More than 150 Pack Philos Party in Advocate

Organizers Call Co-ed Social Club's First Gathering Successful; Students Carded at Door

More than 150 students crowded the Harvard Advocate Friday night for an introductory party of the new co-ed social club Philos.

Philos, which bills itself as the only club of its kind recognized by the College, sponsored the three-hour party as part of its effort to provide an alternative to the Harvard social scene, said club president Eric I. Schwelling '94.

Students in attendance said the party attracted a wide variety of students.

"I liked it a lot," said Lydia E. Matesic '94, who recognized several members of her first-year proctor group at the gathering. "I saw a lot of people who spanned many classes."

Some students said they were surprised to see a police officer in attendance as well as strict observance of College alcohol policy. Hand stamps identified those students of legal drinking age.

Schwelling said the large attendance was noteworthy because posters in the houses mistakenly said the party would be held on Saturday, the event was never advertised in the Quad and reading period was expected to keep many students at home.

The College officially recognized the club earlier in the semester and the Undergraduate Council granted money to the social club last month.

In advertisements in campus publications, club organizers have emphasized the contrast between the College sanctioned, co-ed Philos and the nine all-male final clubs, which are not recognized by the administration.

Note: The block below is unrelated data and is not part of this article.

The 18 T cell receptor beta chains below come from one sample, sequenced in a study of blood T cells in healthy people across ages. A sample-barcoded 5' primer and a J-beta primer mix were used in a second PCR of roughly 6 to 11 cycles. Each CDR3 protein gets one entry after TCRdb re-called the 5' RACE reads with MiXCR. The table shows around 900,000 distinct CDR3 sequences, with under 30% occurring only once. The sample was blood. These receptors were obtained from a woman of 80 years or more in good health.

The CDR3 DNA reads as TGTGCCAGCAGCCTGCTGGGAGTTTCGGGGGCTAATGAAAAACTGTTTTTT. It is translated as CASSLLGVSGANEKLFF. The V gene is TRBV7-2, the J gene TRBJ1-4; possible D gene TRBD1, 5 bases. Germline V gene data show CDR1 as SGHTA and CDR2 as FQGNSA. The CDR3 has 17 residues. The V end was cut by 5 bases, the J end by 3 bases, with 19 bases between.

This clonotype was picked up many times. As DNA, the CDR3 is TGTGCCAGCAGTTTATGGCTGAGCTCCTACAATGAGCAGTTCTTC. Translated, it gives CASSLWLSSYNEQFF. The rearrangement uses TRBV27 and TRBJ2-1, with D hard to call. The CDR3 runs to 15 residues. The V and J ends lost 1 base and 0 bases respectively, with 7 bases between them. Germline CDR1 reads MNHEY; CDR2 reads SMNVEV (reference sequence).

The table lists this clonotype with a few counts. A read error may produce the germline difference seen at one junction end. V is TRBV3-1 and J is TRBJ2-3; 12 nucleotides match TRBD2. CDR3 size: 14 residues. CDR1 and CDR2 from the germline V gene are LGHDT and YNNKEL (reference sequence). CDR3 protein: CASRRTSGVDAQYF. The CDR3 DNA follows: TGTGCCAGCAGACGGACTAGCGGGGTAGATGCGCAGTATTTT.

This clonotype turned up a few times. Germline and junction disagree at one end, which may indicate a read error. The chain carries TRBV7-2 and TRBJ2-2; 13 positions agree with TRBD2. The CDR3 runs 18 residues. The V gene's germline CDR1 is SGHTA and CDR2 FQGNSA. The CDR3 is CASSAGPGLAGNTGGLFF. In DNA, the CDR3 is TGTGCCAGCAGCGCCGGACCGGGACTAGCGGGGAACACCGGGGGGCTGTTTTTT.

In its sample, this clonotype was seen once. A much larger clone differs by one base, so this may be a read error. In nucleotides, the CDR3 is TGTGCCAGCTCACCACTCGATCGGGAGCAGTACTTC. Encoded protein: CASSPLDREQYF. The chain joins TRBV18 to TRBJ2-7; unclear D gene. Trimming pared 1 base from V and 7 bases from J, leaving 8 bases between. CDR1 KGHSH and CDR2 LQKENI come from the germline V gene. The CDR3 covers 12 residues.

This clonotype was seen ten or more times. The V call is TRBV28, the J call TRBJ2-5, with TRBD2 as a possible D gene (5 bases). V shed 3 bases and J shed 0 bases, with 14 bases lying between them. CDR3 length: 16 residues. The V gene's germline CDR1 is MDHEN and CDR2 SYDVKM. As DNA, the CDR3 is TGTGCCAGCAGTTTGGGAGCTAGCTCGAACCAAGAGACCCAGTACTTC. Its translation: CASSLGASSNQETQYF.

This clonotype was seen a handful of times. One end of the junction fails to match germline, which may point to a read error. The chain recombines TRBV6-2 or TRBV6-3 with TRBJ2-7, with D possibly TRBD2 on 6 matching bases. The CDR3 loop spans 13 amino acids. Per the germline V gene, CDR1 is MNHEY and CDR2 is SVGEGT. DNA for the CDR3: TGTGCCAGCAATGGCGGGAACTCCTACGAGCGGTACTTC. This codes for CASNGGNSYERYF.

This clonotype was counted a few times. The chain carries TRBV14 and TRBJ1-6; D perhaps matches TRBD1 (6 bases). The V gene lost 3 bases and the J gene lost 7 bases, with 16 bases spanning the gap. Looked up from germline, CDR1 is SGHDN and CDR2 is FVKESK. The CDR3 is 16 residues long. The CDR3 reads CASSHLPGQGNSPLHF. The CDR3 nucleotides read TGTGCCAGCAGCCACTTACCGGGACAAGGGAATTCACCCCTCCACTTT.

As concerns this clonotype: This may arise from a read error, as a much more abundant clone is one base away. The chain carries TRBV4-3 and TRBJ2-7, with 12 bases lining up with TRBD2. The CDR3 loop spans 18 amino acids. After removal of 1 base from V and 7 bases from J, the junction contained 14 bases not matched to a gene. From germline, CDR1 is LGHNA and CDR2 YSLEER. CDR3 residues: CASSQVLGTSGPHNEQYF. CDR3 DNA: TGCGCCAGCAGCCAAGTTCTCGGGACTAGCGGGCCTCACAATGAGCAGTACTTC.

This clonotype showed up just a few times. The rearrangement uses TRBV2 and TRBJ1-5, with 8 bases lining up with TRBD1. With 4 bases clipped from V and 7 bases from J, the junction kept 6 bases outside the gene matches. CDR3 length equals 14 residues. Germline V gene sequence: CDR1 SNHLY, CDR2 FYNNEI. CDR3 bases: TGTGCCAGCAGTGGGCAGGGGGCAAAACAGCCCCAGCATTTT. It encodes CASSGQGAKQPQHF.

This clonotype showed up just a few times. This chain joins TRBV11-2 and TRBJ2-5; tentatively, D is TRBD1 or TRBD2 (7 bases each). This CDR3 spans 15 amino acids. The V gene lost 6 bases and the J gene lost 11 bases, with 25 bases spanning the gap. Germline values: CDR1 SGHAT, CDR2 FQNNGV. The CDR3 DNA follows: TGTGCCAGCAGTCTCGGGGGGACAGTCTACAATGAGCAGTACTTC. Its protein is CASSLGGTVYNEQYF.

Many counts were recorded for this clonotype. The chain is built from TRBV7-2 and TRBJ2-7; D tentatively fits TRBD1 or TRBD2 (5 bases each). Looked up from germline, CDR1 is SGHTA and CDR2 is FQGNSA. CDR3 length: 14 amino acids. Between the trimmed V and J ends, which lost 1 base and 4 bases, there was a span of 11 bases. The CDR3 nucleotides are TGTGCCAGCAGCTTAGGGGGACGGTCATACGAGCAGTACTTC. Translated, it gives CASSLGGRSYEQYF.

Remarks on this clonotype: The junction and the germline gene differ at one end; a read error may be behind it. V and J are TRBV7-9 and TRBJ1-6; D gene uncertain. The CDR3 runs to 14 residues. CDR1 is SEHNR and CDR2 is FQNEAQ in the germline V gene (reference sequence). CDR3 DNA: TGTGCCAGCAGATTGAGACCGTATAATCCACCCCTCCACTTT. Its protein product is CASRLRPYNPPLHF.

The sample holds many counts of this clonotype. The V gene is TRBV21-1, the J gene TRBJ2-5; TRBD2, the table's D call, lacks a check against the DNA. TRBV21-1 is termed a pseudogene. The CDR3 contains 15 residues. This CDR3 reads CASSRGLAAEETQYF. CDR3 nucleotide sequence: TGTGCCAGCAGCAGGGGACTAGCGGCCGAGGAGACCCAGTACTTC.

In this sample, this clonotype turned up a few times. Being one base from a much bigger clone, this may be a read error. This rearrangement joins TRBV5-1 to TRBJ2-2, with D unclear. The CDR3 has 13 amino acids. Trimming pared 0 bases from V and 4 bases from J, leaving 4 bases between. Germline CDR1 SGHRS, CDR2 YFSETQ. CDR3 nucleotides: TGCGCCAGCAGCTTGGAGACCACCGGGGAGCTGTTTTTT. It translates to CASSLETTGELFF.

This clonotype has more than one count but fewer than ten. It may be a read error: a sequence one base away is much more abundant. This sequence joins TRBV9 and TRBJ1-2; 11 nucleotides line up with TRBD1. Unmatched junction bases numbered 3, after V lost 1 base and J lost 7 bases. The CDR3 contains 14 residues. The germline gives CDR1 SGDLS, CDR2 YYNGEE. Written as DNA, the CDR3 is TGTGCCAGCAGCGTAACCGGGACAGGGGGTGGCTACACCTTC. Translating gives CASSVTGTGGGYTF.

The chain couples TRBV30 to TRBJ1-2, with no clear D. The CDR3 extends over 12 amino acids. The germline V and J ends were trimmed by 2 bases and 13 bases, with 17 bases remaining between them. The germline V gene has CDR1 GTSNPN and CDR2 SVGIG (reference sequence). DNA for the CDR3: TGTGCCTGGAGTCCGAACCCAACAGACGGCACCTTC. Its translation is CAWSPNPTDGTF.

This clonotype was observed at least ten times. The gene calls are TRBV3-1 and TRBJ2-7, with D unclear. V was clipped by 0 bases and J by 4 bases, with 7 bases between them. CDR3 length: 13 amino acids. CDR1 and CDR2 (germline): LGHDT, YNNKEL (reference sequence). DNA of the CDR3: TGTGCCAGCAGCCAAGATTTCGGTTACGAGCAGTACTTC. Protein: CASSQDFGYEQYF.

Written on the back of club t-shirts are the words, "Philos--where men and women come together."

"We're non-discriminatory," Schwelling said. "Anyone can join."

Schwelling said the club's next goal is to find a permanent building. In the meantime, Philos may meet in the Leverett House Grill, which has a large screen TV, video games and food.

Philos plans to sponsor barbecues, dances, community service projects and road trips in the future, Schwelling said.

Philos has established an executive board, but will not collect its $35 annual dues until the spring. Schwelling said he estimates that 30 people who have attended meetings so far will become official members.

"I really don't know what to anticipate as far as interest, but I've talked to a lot of people and they seemed very receptive," said Schwelling. "They felt that Philos filled a needed gap in Harvard social life."

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